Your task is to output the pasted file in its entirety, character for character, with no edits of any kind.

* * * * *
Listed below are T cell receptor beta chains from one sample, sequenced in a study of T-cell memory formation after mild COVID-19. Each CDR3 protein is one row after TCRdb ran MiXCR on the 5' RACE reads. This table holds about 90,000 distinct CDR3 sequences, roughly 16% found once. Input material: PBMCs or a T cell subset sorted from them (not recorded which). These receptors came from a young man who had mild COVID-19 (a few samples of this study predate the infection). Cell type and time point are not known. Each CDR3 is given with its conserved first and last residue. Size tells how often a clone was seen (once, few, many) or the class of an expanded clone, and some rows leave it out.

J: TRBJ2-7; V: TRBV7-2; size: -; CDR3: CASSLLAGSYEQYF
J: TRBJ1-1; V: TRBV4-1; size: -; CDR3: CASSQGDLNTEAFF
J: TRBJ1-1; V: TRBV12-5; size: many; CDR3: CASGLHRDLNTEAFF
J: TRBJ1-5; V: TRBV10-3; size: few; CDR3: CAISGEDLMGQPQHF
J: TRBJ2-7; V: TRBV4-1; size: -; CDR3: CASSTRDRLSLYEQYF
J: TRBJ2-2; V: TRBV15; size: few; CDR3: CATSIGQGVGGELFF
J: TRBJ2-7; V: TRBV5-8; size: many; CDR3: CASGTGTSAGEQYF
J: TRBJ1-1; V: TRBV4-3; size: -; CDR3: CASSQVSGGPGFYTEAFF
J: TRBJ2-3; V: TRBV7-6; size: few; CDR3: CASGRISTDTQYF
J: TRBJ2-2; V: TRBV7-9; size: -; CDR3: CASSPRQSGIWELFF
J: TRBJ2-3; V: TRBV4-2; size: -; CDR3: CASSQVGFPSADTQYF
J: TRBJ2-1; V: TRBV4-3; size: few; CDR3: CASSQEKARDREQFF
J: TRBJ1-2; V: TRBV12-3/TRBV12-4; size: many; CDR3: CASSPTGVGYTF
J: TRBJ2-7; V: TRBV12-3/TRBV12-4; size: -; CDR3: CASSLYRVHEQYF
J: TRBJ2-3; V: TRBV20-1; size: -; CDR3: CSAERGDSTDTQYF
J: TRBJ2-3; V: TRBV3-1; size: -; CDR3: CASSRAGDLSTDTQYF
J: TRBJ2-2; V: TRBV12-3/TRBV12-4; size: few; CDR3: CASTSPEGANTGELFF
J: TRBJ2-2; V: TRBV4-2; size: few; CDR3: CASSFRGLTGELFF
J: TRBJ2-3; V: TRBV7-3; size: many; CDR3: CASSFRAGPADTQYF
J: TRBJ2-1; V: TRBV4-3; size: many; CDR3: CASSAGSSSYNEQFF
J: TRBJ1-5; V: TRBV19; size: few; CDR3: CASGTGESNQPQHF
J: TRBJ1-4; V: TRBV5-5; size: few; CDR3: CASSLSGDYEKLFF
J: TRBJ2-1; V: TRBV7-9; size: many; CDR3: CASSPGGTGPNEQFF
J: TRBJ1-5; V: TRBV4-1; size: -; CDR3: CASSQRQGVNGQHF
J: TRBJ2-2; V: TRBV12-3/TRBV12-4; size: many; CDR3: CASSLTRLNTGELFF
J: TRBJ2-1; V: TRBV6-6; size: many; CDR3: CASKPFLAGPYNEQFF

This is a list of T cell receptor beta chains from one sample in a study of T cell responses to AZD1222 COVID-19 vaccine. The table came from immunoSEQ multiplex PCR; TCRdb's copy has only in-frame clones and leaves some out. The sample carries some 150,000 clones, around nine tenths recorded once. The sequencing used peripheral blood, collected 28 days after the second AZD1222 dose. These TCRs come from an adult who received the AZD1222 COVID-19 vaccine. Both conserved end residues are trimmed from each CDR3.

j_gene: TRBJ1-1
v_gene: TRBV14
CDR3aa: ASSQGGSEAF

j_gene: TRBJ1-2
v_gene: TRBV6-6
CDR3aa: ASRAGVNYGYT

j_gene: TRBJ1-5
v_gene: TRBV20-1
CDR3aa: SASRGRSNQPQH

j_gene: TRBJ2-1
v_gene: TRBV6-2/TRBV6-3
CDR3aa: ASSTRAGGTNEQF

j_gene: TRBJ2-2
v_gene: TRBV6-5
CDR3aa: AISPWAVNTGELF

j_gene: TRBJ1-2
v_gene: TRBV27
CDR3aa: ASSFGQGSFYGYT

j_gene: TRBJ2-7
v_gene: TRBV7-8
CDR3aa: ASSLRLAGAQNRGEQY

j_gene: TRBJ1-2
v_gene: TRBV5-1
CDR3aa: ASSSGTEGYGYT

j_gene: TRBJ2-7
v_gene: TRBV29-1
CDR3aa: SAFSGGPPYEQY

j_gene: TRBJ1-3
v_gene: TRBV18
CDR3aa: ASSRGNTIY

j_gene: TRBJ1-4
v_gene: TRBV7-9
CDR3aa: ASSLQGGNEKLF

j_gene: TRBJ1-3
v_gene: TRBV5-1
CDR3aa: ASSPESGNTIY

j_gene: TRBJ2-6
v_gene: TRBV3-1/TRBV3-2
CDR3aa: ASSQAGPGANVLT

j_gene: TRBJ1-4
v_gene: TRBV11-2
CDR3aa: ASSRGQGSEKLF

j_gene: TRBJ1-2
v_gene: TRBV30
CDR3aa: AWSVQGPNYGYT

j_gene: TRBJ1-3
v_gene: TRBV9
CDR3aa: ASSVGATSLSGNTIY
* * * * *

Listed below are T cell receptor beta chains from one sample, sequenced in a study of T-cell memory formation after mild COVID-19. Each CDR3 protein is one row after TCRdb ran MiXCR on the 5' RACE reads. This table holds about 90,000 distinct CDR3 sequences, roughly 16% found once. Input material: PBMCs or a T cell subset sorted from them (not recorded which). These receptors came from a young man who had mild COVID-19 (a few samples of this study predate the infection). Cell type and time point are not known. Each CDR3 is given with its conserved first and last residue. Size tells how often a clone was seen (once, few, many) or the class of an expanded clone, and some rows leave it out.

J: TRBJ2-7; V: TRBV7-2; size: -; CDR3: CASSLLAGSYEQYF
J: TRBJ1-1; V: TRBV4-1; size: -; CDR3: CASSQGDLNTEAFF
J: TRBJ1-1; V: TRBV12-5; size: many; CDR3: CASGLHRDLNTEAFF
J: TRBJ1-5; V: TRBV10-3; size: few; CDR3: CAISGEDLMGQPQHF
J: TRBJ2-7; V: TRBV4-1; size: -; CDR3: CASSTRDRLSLYEQYF
J: TRBJ2-2; V: TRBV15; size: few; CDR3: CATSIGQGVGGELFF
J: TRBJ2-7; V: TRBV5-8; size: many; CDR3: CASGTGTSAGEQYF
J: TRBJ1-1; V: TRBV4-3; size: -; CDR3: CASSQVSGGPGFYTEAFF
J: TRBJ2-3; V: TRBV7-6; size: few; CDR3: CASGRISTDTQYF
J: TRBJ2-2; V: TRBV7-9; size: -; CDR3: CASSPRQSGIWELFF
J: TRBJ2-3; V: TRBV4-2; size: -; CDR3: CASSQVGFPSADTQYF
J: TRBJ2-1; V: TRBV4-3; size: few; CDR3: CASSQEKARDREQFF
J: TRBJ1-2; V: TRBV12-3/TRBV12-4; size: many; CDR3: CASSPTGVGYTF
J: TRBJ2-7; V: TRBV12-3/TRBV12-4; size: -; CDR3: CASSLYRVHEQYF
J: TRBJ2-3; V: TRBV20-1; size: -; CDR3: CSAERGDSTDTQYF
J: TRBJ2-3; V: TRBV3-1; size: -; CDR3: CASSRAGDLSTDTQYF
J: TRBJ2-2; V: TRBV12-3/TRBV12-4; size: few; CDR3: CASTSPEGANTGELFF
J: TRBJ2-2; V: TRBV4-2; size: few; CDR3: CASSFRGLTGELFF
J: TRBJ2-3; V: TRBV7-3; size: many; CDR3: CASSFRAGPADTQYF
J: TRBJ2-1; V: TRBV4-3; size: many; CDR3: CASSAGSSSYNEQFF
J: TRBJ1-5; V: TRBV19; size: few; CDR3: CASGTGESNQPQHF
J: TRBJ1-4; V: TRBV5-5; size: few; CDR3: CASSLSGDYEKLFF
J: TRBJ2-1; V: TRBV7-9; size: many; CDR3: CASSPGGTGPNEQFF
J: TRBJ1-5; V: TRBV4-1; size: -; CDR3: CASSQRQGVNGQHF
J: TRBJ2-2; V: TRBV12-3/TRBV12-4; size: many; CDR3: CASSLTRLNTGELFF
J: TRBJ2-1; V: TRBV6-6; size: many; CDR3: CASKPFLAGPYNEQFF

This is a list of T cell receptor beta chains from one sample in a study of T cell responses to AZD1222 COVID-19 vaccine. The table came from immunoSEQ multiplex PCR; TCRdb's copy has only in-frame clones and leaves some out. The sample carries some 150,000 clones, around nine tenths recorded once. The sequencing used peripheral blood, collected 28 days after the second AZD1222 dose. These TCRs come from an adult who received the AZD1222 COVID-19 vaccine. Both conserved end residues are trimmed from each CDR3.

j_gene: TRBJ1-1
v_gene: TRBV14
CDR3aa: ASSQGGSEAF

j_gene: TRBJ1-2
v_gene: TRBV6-6
CDR3aa: ASRAGVNYGYT

j_gene: TRBJ1-5
v_gene: TRBV20-1
CDR3aa: SASRGRSNQPQH

j_gene: TRBJ2-1
v_gene: TRBV6-2/TRBV6-3
CDR3aa: ASSTRAGGTNEQF

j_gene: TRBJ2-2
v_gene: TRBV6-5
CDR3aa: AISPWAVNTGELF

j_gene: TRBJ1-2
v_gene: TRBV27
CDR3aa: ASSFGQGSFYGYT

j_gene: TRBJ2-7
v_gene: TRBV7-8
CDR3aa: ASSLRLAGAQNRGEQY

j_gene: TRBJ1-2
v_gene: TRBV5-1
CDR3aa: ASSSGTEGYGYT

j_gene: TRBJ2-7
v_gene: TRBV29-1
CDR3aa: SAFSGGPPYEQY

j_gene: TRBJ1-3
v_gene: TRBV18
CDR3aa: ASSRGNTIY

j_gene: TRBJ1-4
v_gene: TRBV7-9
CDR3aa: ASSLQGGNEKLF

j_gene: TRBJ1-3
v_gene: TRBV5-1
CDR3aa: ASSPESGNTIY

j_gene: TRBJ2-6
v_gene: TRBV3-1/TRBV3-2
CDR3aa: ASSQAGPGANVLT

j_gene: TRBJ1-4
v_gene: TRBV11-2
CDR3aa: ASSRGQGSEKLF

j_gene: TRBJ1-2
v_gene: TRBV30
CDR3aa: AWSVQGPNYGYT

j_gene: TRBJ1-3
v_gene: TRBV9
CDR3aa: ASSVGATSLSGNTIY